Identification of new biosignatures for clinical outcomes in stable coronary artery disease - The study protocol and initial observations of a prospective follow-up study in Taiwan

  • Hsin-Bang Leu
  • Wei-Hsian Yin
  • Wei-Kung Tseng
  • Yen-Wen Wu
  • Tsung-Hsien Lin
  • Hung-I Yeh
  • Kuan-Cheng Chang
  • Ji-Hung Wang
  • Chau-Chung Wu
  • Jaw-Wen Chen
Open Access
Study protocol
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Part of the following topical collections:
  1. Coronary artery disease

Abstract

Background

Either classic or novel biomarkers have not been well investigated for clinical outcomes of coronary artery disease (CAD) in Asian people especially ethnic Chinese. We reported here a prospective national-based follow-up study that aims to elucidate the clinical profiles and to identify the new biosignatures (especially the non-lipid profile and inflammatory biomakers) for future clinical outcomes in a sizable cohort of stable CAD patients in Taiwan.

Methods

A total of 2500 CAD patients under stable condition after successful percutaneous coronary intervention will be enrolled for clinical data collection and blood/urine sampling in northern, southern, western, or eastern part of Taiwan between 2012 and 2017. They will be regularly followed up at least annually for 5 years to assess all cause deaths, hard clinical events (including cardiovascular death, nonfatal myocardial infarction, nonfatal stroke), and total cardiovascular events (including hard events, unplanned revascularization procedures, unplanned hospitalization for refractory or unstable angina, and for other causes such as stroke, transient ischemic attack, heart failure, or peripheral arterial occlusive disease). The classic and newly defined biosignatures will be compared in patients with and without clinical events during follow-up. The novel biomarkers will be identified via metabolomics analyses. Additionally, psychological personality and lifestyle data will be incorporated to explore the new dimensional views of the complex mechanisms of the disease. Till December 2014, the initial 1663 patients have been successfully enrolled. Among them, 85.93% are male; 36.22% have type 2 diabetes; 64.82% have hypertension; 56.04% are smokers and 20.44% have a family history of CAD. Their lipid profiles are under contemporary medical control with a mean plasma total cholesterol level of 163.51 ± 36.99 mg/dL and a mean low-density lipoprotein cholesterol level of 95.21 ± 29.98 mg/dL.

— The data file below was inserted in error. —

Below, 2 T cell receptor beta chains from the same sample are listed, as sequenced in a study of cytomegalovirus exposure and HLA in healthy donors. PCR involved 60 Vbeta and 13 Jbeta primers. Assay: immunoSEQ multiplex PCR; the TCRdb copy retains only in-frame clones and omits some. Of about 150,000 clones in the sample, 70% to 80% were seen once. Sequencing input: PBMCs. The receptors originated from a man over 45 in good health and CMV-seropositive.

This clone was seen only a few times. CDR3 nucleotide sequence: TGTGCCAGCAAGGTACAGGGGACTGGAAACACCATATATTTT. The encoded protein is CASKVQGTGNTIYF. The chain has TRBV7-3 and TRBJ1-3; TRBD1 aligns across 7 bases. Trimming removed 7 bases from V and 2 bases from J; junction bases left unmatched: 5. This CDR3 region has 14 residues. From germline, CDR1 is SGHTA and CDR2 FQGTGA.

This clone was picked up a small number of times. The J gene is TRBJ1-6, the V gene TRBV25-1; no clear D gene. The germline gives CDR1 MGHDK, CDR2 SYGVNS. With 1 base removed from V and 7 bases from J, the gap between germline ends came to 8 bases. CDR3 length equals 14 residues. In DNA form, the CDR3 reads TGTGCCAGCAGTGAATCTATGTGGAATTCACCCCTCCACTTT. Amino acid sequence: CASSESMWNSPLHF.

Discussion